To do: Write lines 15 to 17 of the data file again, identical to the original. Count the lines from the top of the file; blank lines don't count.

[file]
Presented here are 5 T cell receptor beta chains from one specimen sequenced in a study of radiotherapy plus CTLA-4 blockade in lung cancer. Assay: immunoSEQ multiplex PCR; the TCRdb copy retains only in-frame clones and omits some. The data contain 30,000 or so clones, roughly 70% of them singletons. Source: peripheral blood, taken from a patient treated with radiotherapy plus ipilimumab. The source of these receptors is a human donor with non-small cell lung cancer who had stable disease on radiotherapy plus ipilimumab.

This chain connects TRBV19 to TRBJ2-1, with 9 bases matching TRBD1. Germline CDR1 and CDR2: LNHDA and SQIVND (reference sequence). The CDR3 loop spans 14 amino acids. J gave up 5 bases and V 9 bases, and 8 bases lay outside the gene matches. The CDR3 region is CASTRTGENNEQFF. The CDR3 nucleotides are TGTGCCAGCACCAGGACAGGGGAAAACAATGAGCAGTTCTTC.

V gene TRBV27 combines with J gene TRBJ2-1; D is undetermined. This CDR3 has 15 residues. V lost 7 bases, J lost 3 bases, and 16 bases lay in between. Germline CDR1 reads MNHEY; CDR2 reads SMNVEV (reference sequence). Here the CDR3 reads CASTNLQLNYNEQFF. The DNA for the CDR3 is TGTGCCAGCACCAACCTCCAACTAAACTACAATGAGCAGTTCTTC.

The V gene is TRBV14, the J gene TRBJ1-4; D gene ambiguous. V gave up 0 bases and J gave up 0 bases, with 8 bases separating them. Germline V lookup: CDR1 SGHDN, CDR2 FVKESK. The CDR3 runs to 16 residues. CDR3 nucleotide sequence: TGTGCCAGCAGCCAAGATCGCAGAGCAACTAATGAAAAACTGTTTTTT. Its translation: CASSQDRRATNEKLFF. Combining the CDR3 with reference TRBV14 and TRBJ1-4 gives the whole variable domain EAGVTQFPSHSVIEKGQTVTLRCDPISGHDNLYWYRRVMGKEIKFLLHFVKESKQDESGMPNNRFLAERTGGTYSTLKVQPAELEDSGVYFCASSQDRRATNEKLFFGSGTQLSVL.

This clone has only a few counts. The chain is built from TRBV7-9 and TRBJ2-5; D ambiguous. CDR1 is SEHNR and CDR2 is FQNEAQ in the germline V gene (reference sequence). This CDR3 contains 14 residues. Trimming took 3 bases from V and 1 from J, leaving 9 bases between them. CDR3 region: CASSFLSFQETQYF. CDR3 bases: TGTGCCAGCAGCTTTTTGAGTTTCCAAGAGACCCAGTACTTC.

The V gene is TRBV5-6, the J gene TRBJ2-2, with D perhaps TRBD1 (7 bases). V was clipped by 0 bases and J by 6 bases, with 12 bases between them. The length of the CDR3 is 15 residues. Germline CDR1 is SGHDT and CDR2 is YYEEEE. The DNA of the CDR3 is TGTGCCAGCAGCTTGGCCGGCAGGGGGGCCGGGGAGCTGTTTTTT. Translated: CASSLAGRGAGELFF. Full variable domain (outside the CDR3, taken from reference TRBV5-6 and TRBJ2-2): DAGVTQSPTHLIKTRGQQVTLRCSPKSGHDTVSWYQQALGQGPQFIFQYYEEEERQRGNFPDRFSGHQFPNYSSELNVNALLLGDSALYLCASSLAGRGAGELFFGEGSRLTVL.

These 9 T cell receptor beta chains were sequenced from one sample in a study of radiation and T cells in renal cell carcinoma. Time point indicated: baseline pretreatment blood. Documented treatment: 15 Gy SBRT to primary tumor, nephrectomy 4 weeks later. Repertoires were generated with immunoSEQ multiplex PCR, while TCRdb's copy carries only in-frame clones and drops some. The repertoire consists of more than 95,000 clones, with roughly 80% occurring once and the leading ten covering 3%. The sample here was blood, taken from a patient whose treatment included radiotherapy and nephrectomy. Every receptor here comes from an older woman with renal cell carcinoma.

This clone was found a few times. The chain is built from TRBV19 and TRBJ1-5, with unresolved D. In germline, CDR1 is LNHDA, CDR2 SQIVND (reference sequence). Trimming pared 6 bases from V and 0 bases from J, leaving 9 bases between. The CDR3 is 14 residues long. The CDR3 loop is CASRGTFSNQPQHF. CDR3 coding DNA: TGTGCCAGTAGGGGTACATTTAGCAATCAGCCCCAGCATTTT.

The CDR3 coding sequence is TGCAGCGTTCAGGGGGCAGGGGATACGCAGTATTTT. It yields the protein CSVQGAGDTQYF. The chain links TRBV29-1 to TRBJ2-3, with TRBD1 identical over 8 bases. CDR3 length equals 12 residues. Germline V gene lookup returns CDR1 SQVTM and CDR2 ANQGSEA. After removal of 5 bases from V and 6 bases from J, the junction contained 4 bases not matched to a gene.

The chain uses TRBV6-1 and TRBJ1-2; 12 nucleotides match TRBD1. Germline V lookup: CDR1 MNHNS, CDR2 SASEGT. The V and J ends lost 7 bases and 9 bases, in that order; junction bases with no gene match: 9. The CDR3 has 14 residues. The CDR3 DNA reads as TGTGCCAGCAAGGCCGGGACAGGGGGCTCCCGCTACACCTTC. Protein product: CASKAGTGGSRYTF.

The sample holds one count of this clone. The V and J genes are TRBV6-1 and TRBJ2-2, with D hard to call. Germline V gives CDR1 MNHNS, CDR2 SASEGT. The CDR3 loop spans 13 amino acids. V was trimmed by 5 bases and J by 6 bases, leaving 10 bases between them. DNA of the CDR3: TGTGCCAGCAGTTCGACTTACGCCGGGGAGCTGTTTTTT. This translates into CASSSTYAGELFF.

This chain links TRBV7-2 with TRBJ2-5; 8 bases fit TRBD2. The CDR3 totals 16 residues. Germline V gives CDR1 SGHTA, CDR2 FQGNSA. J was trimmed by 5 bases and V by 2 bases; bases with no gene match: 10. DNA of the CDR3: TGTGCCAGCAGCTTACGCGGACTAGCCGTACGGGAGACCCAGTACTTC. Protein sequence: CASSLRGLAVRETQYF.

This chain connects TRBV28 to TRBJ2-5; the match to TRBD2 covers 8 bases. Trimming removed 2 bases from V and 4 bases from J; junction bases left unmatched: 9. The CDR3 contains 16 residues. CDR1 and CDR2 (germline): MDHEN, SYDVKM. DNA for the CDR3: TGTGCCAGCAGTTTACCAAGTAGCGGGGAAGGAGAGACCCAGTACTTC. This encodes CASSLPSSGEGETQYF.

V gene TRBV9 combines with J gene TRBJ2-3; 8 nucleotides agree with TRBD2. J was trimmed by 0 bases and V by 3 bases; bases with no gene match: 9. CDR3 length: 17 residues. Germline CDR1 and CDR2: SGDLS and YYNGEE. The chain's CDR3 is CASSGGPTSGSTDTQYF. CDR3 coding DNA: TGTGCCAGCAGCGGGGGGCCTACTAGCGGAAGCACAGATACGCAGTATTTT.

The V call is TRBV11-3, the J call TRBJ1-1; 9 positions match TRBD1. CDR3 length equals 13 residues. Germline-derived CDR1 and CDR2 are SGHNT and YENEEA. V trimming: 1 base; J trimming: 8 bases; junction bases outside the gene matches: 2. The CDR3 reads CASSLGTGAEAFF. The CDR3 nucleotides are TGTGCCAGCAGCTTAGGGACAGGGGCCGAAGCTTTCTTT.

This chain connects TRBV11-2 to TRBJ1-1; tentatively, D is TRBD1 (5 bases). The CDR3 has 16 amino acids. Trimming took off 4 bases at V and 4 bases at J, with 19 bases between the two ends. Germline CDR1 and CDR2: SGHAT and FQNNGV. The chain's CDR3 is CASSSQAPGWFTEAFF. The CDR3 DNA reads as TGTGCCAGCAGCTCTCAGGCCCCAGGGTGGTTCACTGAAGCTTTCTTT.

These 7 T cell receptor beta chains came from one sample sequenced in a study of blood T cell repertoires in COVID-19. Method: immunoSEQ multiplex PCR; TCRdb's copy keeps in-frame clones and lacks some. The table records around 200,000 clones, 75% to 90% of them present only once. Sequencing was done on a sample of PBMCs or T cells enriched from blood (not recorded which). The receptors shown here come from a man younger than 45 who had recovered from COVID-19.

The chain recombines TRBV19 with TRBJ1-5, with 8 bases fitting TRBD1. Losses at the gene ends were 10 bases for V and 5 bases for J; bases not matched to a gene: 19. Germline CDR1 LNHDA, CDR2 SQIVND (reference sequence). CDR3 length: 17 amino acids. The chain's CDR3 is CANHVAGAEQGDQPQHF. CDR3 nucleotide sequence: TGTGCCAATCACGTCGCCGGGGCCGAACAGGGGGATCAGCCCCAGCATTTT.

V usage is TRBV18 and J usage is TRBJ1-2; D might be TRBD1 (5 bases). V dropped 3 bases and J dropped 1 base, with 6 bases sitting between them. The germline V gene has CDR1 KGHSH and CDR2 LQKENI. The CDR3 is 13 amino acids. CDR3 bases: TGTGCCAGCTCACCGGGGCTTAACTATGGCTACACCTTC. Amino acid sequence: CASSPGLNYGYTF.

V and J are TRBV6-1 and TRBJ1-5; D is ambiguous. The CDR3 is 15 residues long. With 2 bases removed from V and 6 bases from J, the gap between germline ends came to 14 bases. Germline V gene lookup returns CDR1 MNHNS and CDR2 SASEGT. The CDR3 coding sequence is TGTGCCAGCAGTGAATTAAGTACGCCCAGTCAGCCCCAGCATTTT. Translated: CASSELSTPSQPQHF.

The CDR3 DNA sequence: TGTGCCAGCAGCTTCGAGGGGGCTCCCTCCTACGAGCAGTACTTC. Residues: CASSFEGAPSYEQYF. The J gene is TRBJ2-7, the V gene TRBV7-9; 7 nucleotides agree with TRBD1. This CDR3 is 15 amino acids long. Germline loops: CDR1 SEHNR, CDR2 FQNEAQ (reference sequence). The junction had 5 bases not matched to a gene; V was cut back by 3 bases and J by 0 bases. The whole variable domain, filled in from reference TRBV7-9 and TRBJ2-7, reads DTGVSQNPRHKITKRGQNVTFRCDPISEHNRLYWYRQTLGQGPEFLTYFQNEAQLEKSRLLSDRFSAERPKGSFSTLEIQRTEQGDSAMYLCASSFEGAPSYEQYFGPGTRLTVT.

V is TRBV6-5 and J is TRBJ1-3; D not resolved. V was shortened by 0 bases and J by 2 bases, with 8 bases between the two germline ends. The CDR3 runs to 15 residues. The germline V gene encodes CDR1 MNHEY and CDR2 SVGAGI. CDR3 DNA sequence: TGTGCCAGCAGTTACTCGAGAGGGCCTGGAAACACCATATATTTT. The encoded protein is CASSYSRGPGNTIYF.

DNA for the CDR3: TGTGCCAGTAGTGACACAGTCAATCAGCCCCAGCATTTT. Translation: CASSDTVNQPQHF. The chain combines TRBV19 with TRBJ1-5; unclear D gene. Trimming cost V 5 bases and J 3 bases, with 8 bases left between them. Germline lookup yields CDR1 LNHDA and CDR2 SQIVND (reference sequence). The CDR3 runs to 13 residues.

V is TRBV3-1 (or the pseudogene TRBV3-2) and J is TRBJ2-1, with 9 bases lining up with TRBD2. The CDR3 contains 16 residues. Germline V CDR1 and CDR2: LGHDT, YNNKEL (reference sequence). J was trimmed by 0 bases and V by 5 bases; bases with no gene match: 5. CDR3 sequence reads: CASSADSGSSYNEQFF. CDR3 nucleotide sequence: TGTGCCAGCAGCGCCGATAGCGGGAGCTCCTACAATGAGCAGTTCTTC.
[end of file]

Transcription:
The V call is TRBV11-3, the J call TRBJ1-1; 9 positions match TRBD1. CDR3 length equals 13 residues. Germline-derived CDR1 and CDR2 are SGHNT and YENEEA. V trimming: 1 base; J trimming: 8 bases; junction bases outside the gene matches: 2. The CDR3 reads CASSLGTGAEAFF. The CDR3 nucleotides are TGTGCCAGCAGCTTAGGGACAGGGGCCGAAGCTTTCTTT.

This chain connects TRBV11-2 to TRBJ1-1; tentatively, D is TRBD1 (5 bases). The CDR3 has 16 amino acids. Trimming took off 4 bases at V and 4 bases at J, with 19 bases between the two ends. Germline CDR1 and CDR2: SGHAT and FQNNGV. The chain's CDR3 is CASSSQAPGWFTEAFF. The CDR3 DNA reads as TGTGCCAGCAGCTCTCAGGCCCCAGGGTGGTTCACTGAAGCTTTCTTT.

These 7 T cell receptor beta chains came from one sample sequenced in a study of blood T cell repertoires in COVID-19. Method: immunoSEQ multiplex PCR; TCRdb's copy keeps in-frame clones and lacks some. The table records around 200,000 clones, 75% to 90% of them present only once. Sequencing was done on a sample of PBMCs or T cells enriched from blood (not recorded which). The receptors shown here come from a man younger than 45 who had recovered from COVID-19.